Our Dark Materials: The Philosophical Economy of Inspiration and Construction

What do poets, saints, and the mentally ill have in common? Among other things, they frequently report experiences of inspiration—possession by that which lies the beyond the threshold of the phenomenal. Comparing the philosophical accounts of inspiration given by Alfred North Whitehead and Owen Barfield discloses two reciprocal insights. First, the phenomenon of inspiration involves receiving content from beyond the bounds of subjectivity, an unannounced import. Second, reflection on this process yields creative metaphysical construction—an export that is in turn projected out onto the nonphenomenal. This model of philosophical economy answers several objections to the speculative metaphysics defended by Whitehead and Barfield.

Max Johnson (Claremont Graduate University) is Adjunct Professor of Philosophy and Religion at Chaffey College, Adjunct Professor of Theology at the Claremont School of Theology, and a doctoral student in Philosophy of Religion at CGU.  His primary areas of interest are in “intra/inter-faith dialogue,” the “science and religion” dialogue, and applied “constructive” postmodern theology.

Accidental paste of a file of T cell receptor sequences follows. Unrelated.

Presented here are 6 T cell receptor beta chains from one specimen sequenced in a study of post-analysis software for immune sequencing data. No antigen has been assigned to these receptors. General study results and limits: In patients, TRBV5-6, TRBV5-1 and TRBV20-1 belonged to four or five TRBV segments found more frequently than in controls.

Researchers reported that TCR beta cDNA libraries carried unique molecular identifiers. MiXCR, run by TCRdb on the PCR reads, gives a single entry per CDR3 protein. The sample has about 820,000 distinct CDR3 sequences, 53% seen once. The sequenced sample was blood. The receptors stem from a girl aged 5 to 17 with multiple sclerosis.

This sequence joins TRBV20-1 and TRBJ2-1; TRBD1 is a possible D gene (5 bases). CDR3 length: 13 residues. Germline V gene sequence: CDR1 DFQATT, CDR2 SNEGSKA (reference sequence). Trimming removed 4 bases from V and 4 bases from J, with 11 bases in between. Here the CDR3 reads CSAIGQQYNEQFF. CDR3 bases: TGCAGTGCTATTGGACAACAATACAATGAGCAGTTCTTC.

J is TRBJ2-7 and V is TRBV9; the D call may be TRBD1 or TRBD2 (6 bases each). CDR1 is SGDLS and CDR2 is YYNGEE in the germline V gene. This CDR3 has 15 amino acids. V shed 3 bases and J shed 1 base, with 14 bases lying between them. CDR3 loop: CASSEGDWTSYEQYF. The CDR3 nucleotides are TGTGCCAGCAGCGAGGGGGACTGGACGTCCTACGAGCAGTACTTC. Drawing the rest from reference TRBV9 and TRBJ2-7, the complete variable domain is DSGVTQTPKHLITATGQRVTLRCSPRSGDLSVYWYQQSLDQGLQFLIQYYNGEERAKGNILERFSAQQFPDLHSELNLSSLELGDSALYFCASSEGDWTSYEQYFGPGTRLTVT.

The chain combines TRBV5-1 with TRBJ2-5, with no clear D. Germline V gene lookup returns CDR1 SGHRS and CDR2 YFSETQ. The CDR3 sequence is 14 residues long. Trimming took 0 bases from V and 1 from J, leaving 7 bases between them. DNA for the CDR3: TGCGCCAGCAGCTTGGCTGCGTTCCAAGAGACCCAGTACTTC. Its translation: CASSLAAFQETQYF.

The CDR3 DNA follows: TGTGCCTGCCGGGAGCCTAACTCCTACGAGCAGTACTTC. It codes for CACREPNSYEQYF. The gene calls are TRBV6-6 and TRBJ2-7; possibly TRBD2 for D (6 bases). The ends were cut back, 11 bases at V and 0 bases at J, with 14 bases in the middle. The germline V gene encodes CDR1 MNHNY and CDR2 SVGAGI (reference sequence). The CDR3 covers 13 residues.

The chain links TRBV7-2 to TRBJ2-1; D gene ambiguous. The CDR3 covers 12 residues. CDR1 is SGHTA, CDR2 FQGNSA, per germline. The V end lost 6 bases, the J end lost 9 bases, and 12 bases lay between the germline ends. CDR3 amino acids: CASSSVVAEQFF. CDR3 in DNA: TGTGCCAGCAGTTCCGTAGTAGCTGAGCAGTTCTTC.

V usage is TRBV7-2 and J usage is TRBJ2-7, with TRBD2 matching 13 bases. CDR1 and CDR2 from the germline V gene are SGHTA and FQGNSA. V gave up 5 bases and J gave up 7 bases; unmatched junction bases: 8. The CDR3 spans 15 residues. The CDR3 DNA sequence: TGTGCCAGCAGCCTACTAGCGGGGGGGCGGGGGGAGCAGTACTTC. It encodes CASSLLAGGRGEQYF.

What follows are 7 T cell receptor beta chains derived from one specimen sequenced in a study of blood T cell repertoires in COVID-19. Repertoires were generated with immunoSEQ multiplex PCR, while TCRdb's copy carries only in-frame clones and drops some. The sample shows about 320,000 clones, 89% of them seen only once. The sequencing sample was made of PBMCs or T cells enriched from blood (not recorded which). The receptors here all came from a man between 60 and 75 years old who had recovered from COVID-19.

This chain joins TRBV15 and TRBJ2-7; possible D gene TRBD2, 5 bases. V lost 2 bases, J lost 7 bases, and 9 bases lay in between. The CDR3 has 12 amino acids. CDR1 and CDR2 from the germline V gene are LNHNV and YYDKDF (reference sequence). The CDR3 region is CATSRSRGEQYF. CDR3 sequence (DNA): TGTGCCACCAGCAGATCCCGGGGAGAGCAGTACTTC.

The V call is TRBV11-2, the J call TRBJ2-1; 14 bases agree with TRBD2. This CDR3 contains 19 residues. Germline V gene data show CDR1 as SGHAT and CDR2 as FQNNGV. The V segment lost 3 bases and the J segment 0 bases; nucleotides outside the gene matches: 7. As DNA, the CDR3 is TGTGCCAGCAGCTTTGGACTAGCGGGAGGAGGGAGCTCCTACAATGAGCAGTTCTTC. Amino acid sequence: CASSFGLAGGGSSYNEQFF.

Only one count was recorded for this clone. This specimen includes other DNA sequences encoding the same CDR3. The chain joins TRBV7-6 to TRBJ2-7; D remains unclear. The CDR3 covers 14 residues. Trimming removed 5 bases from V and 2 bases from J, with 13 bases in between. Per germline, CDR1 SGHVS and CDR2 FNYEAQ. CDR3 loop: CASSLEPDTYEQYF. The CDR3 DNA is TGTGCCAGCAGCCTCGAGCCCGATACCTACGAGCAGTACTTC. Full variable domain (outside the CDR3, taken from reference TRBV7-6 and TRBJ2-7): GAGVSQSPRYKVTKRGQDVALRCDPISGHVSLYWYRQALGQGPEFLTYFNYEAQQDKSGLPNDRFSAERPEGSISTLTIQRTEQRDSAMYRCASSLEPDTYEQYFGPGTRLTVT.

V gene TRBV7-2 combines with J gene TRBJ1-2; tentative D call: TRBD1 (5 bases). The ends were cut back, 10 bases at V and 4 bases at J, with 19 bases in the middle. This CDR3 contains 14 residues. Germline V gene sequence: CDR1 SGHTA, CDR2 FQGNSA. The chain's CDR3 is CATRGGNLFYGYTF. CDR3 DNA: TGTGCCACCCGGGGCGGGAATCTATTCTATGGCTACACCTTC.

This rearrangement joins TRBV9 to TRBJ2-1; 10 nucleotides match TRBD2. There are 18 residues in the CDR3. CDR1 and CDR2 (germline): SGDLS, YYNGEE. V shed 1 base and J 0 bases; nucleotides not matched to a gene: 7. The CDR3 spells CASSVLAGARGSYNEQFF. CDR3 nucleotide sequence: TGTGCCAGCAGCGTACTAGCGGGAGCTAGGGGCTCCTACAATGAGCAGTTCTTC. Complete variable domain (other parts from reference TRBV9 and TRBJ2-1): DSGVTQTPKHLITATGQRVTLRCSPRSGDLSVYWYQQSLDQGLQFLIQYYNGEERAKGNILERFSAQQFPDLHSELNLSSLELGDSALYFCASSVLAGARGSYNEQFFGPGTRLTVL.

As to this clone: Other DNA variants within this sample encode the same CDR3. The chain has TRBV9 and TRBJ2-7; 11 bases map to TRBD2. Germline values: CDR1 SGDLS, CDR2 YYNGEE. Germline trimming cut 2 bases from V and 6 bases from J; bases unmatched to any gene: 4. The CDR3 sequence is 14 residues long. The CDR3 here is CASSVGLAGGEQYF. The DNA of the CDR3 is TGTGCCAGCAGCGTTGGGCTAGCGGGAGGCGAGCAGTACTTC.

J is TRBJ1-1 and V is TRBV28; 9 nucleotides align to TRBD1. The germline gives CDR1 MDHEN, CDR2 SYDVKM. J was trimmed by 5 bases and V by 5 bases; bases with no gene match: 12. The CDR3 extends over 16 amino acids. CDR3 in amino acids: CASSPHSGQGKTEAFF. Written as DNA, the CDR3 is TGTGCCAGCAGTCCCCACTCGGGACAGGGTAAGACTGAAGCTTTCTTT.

Of Dice & Dynos: Bartholomew, Whitehead, and the Divine use of “Glorious Accidents”

Discussing the relationship between God and chance often makes theologians uncomfortable.  Some have denied the very existence of “genuine” chance, while others have gone so far as to declare that even a single chance event, if such a thing could be verified, would constitute definitive proof of God’s nonexistence.

But what if “chance” was somehow integral to God’s way of creating?  What if it was possible to reconcile Einstein’s famous dictum that “God does not play dice” with Stephen Hawking’s sly retort: “Not only does God play dice, but sometimes he throws them where no one can find them?”